BBC NEWS Americas Africa Europe Middle East South Asia Asia Pacific Arabic Spanish Russian Chinese Welsh
BBCi CATEGORIES   TV   RADIO   COMMUNICATE   WHERE I LIVE   INDEX    SEARCH 

BBC NEWS
 You are in: World: South Asia
Front Page 
World 
Africa 
Americas 
Asia-Pacific 
Europe 
Middle East 
South Asia 
-------------
From Our Own Correspondent 
-------------
Letter From America 
UK 
UK Politics 
Business 
Sci/Tech 
Health 
Education 
Entertainment 
Talking Point 
In Depth 
AudioVideo 


Commonwealth Games 2002

BBC Sport

BBC Weather

SERVICES 
Friday, 19 October, 2001, 22:08 GMT 23:08 UK
Taleban force aid agency to close
A WFP truck in Peshawar
Aid agencies say they have been harassed in Afghanistan
One of the largest aid agencies operating in Afghanistan has said members of the Taleban have looted its offices in five cities, beating some local staff and forcing them to stop operations.

The Swedish Committee for Afghanistan says all its offices in the Taleban-controlled northern provinces are now closed, although rural programmes are still running.

The statement follows similar reports from the United Nations and Medicins Sans Frontieres of looting and damage to offices.

Afghan woman carrying UN supplied bread
UN bakeries support 350,000 Afghans
Most aid organisations are still trying to keep life-saving operations running.

But since the American-led air campaign began, some members of the ruling Taleban have become increasingly hostile or keen to take the opportunity to loot.

In Mazar-e-Sharif in the north, the Swedish Committee quoted reliable reports saying its compound was looted and fuel reserves set on fire.

Officials from the Taleban ministry of planning intervened, but ultimately were unsuccessful.

Office occupied

The committee said vehicles in two other cities were commandeered by senior Taleban and computers, telephones and furniture taken, and in Pul-e-Khumri, where the Taleban beat Swedish Committee guards, it says all international aid agencies have been at least partially looted and are now closed.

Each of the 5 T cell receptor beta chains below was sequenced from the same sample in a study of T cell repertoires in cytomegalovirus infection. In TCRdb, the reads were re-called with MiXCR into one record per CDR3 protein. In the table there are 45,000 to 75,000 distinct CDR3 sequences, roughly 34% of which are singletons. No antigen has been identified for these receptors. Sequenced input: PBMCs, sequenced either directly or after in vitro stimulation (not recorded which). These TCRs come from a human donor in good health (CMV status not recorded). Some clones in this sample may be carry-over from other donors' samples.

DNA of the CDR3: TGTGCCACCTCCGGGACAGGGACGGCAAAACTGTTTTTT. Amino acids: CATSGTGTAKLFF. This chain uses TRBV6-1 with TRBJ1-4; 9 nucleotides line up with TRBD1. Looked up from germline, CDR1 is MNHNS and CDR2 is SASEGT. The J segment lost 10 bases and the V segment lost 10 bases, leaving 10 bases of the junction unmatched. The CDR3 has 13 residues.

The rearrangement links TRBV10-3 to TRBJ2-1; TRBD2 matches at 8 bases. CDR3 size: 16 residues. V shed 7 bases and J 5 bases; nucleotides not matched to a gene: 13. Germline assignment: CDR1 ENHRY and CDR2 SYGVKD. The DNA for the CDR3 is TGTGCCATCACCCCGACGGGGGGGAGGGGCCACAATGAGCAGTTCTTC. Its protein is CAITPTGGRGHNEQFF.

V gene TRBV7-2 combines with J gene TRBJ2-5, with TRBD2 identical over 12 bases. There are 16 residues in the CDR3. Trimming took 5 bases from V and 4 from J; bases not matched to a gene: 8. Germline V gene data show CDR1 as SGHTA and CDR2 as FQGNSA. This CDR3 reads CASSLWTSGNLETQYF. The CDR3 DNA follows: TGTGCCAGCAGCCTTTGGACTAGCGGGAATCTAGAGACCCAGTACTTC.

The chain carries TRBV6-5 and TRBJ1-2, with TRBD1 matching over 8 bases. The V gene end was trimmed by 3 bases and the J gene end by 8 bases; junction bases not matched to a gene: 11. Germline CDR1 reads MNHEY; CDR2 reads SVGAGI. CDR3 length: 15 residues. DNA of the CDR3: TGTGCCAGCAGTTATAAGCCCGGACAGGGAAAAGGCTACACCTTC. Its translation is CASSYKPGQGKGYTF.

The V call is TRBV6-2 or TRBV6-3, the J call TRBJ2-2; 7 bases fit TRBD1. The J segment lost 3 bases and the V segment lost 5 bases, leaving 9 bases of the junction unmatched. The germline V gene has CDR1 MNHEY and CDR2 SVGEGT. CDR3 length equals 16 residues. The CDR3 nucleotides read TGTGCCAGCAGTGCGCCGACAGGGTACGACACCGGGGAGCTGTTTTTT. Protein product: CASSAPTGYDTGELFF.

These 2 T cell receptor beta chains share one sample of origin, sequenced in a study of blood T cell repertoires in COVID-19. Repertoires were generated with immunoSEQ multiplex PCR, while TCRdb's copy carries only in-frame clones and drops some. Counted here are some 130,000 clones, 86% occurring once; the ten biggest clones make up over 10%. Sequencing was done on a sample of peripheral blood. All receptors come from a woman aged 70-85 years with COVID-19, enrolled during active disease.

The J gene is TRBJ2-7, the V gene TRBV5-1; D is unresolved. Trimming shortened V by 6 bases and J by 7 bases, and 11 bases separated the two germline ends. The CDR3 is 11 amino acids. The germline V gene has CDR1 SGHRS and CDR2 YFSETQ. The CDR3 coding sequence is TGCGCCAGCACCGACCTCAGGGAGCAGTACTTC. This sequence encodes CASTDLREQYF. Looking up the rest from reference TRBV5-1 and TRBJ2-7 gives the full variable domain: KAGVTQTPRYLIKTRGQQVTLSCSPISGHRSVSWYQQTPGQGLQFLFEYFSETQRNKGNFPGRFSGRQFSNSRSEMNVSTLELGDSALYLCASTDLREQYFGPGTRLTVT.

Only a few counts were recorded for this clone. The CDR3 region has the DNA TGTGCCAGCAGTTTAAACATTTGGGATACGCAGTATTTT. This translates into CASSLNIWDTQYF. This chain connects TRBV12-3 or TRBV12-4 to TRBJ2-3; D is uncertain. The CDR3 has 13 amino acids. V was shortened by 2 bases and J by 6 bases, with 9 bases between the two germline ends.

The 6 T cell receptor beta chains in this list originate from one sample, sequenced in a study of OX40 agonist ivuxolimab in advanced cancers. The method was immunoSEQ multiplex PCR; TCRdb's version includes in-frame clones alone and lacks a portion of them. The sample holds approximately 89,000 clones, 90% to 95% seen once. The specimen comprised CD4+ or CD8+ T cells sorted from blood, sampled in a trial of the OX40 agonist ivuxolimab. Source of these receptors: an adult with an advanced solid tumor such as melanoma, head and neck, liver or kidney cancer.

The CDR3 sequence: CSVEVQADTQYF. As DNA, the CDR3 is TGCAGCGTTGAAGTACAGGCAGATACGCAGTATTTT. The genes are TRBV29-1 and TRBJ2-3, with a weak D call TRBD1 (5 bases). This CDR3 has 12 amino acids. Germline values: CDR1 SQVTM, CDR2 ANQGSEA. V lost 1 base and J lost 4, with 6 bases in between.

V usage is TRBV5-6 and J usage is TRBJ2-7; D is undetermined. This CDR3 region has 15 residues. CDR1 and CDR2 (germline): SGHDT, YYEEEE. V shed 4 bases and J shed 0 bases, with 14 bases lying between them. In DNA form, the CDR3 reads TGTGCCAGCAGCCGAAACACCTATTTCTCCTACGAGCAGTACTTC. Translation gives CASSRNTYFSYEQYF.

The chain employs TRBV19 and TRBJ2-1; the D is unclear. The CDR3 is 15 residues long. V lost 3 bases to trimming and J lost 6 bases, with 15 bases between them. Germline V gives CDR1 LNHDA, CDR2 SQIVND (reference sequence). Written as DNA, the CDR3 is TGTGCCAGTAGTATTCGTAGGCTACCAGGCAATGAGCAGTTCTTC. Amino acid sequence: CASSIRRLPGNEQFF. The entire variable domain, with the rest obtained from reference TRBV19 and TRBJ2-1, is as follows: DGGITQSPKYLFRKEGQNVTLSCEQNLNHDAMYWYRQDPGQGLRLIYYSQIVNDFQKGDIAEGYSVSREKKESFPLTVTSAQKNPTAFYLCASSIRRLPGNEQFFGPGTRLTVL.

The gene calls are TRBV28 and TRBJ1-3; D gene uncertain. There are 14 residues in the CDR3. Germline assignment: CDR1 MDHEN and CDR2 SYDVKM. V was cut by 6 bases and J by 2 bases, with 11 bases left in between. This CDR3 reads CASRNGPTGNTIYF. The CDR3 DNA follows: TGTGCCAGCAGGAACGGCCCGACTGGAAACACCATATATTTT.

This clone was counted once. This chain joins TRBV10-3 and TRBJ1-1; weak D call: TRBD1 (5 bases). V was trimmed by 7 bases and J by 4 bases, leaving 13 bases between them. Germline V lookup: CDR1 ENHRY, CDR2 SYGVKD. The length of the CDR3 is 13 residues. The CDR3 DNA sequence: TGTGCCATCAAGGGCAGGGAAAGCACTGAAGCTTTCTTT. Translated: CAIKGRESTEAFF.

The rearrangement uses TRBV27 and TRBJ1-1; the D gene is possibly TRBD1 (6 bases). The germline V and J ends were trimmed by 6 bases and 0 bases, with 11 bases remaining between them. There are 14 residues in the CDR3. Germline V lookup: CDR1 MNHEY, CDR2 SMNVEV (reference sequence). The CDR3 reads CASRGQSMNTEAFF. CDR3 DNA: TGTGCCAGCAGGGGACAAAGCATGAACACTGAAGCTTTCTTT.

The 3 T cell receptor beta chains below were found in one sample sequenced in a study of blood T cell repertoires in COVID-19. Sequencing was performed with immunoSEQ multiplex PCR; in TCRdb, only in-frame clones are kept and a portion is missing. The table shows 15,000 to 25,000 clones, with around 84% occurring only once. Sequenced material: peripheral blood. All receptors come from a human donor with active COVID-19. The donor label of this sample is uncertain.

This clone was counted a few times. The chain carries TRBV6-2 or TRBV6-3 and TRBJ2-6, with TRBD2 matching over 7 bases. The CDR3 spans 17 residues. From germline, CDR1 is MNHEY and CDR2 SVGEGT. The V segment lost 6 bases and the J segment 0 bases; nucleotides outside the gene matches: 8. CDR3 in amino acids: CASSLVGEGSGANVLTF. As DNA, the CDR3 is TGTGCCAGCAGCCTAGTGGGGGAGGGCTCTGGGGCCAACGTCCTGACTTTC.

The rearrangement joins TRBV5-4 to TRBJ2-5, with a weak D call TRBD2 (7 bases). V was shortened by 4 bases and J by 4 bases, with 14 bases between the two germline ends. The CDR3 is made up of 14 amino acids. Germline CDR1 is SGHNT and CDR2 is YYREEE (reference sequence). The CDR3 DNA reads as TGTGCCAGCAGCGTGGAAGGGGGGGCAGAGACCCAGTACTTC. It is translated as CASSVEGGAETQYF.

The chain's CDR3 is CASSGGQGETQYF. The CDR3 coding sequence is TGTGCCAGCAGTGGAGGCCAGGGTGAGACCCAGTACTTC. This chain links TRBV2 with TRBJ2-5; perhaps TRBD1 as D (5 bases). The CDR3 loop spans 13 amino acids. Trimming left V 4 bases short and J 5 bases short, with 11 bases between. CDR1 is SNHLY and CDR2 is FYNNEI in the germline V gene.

The Swedish Committee has 170 schools and more than 50 health clinics in the northern region alone, and is one of the oldest agencies working in Afghanistan.

The International Organisation for Migration (IOM) has also reported that its office in Kunduz, in northern Afghanistan, has been occupied by the Taleban and its warehouses sealed.

Survival equipment, such as blankets and warm clothing now cannot be distributed to those in need. Staff of the IOM - a United Nations agency - were beaten up during the occupation and have now been sent home.

Taleban forces arrived at the office at Kunduz on Wednesday, removing radio equipment from the office and taking two vehicles.

Taleban officials then made an inventory of the contents of the warehouse which contained winter survival items of the IOM and the United Nations children's fund.

See also:

01 Oct 01 | South Asia
How Afghans became aid dependent
30 Sep 01 | South Asia
In pictures: Afghanistan's refugees
19 Sep 01 | South Asia
On edge: Afghanistan's neighbours
27 Sep 01 | UK Politics
Blair calls for aid alliance
25 Sep 01 | South Asia
The wild border town of Quetta
01 Oct 01 | World
Afghanistan's missing millions
Internet links:


The BBC is not responsible for the content of external internet sites

Links to more South Asia stories are at the foot of the page.


E-mail this story to a friend

Links to more South Asia stories